Democracy in Africa: The Hard Road Ahead

By Marina Ottaway | Go to book overview

claims on the public purse. The political class was highly fragmented and driven by personal disputes that could in time only discredit democratic politics. In Madagascar, the military has remained resolutely on the sidelines, but general support for the regime is waning. Calls for federalism, exacerbated by Ratsiraka to try to hold on to power, today weaken the Zafy government and delegitimate the current constitution. 62 In Mali, the threat of military intervention remains high, particularly given Touré's continuing popularity and the appeal to many of a Ghanaian-style denouement to current problems.

By mid-1995, all three governments had lost much of the popular enthusiasm that had swept them into office, but each seemed likely to survive until the end of their electoral term, no mean accomplishment in postcolonial Africa. The governments in Mali and Madagascar seemed more vulnerable, however, to some kind of regime breakdown. Ironically, they had lost more of their legitimacy than the Chiluba government in Lusaka and yet had achieved considerably less to restore the bases of long-term economic growth.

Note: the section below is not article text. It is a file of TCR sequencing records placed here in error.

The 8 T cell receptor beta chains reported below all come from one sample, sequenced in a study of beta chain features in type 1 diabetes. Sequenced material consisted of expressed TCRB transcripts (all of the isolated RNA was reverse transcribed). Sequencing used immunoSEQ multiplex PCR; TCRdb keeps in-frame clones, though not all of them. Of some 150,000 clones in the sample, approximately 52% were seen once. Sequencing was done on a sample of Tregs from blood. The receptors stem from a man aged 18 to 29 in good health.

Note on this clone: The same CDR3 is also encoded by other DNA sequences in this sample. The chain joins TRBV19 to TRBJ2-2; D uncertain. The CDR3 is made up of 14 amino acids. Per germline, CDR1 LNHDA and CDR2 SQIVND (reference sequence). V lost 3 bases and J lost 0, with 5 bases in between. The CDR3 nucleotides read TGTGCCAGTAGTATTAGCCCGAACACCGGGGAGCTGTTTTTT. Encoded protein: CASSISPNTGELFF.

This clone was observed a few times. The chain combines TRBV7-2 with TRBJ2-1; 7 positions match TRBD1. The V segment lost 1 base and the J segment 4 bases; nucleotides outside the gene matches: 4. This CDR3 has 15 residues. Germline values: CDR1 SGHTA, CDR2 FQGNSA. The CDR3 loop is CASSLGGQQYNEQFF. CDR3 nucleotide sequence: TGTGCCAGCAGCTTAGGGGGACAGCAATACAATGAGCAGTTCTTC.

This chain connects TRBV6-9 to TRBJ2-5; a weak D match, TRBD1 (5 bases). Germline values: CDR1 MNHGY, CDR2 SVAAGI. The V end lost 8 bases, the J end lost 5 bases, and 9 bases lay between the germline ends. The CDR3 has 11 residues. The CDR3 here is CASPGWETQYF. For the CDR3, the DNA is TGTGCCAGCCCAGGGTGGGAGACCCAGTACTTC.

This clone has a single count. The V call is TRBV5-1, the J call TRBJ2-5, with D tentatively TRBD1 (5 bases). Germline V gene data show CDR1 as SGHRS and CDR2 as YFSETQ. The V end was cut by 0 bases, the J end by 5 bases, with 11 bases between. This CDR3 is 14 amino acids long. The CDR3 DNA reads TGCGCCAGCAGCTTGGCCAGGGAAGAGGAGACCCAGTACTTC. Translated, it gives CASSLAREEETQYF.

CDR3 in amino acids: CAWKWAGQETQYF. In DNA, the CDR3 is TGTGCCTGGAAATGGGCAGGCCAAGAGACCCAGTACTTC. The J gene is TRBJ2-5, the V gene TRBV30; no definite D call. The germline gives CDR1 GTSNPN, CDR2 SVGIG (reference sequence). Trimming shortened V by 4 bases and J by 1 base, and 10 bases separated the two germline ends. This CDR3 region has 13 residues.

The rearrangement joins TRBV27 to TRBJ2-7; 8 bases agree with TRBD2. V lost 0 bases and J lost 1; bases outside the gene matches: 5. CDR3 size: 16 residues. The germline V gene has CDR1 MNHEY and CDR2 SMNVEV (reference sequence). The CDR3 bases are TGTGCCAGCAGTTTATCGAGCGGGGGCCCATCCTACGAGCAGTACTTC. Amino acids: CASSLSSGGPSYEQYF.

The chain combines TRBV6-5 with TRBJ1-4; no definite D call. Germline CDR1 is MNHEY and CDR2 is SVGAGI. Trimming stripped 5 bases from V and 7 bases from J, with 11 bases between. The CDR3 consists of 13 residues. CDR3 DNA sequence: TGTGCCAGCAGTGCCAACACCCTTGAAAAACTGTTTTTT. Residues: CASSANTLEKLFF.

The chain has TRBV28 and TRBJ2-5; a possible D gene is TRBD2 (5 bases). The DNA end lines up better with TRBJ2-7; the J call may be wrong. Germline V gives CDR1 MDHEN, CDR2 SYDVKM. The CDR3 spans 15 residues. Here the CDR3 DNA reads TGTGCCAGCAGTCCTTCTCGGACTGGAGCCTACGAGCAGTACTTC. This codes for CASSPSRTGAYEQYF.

Notes

I would like to thank Chris Barrett, Michael Bratton, Jonathan Hartlyn, Marina Ottaway, and Mamisoa Rangers for their comments on earlier drafts of this paper.

1.
Among a large literature: Samuel P. Huntington, The Third Wave: Democratization in the Late Twentieth Century ( Norman: University of Oklahoma Press, 1991); Nancy Bermeo, "Rethinking Regime Change", Comparative Politics 22, no. 3 ( 1991): 357-377; Guillermo O'Donnell and Philippe Schmitter, Transitions from Authoritarian Rule:Tentative Conclusions About Uncertain Democracies ( Baltimore: Johns Hopkins University Press, 1986); Karen L. Remmer , "New Wine or Old Bottlenecks? The Study of Latin American Democracy", Comparative Politics 23, no. 4 ( July 1991): 479-98.
2.
For example, Michael Bratton and Nicolas van de Walle, "Popular Protest and Political Transition in Africa", Comparative Politics 24, no. 4 ( July 1992): 419-442, and "Neopatrimonial Regimes and Political Transitions in Africa", World Politics 46, no. 4 ( July 1994): 453-489; Samuel Decalo, "The Process, Prospects and Constraints of Democratization in Africa", African Affairs 91 ( 1992): 7-35; Christopher Clapham, "Democratization in Africa:"Obstacles and Prospects, Third World Quarterly 14, no. 3 ( 1993): 423-438; René Lemarchand, "Africa's Troubled Transitions", Journal of Democracy 3, no. 4 ( October 1992): 98-109; and Peter Lewis , "Political Transition, and the Dilemma of Civil Society in Africa", Journal of International Affairs 46, no. 1 ( summer 1992): 31-54.
3.
Different perspectives on Africa's economic crisis include Ajay Chhibber and Stanley Fischer, Economic Reform in Sub-Saharan Africa ( Washington, D.C.: World Bank, 1991); Benno Ndulu and Nicolas van de Walle, eds., Agenda for Africa's Economic Renewal ( Washington D.C.: Overseas Development Council, 1996); Thomas Callaghy and John Ravenhill, eds., Hemmed in:Responses to Africa's Economic Decline ( New York: Columbia University Press, 1993); PaulCollier

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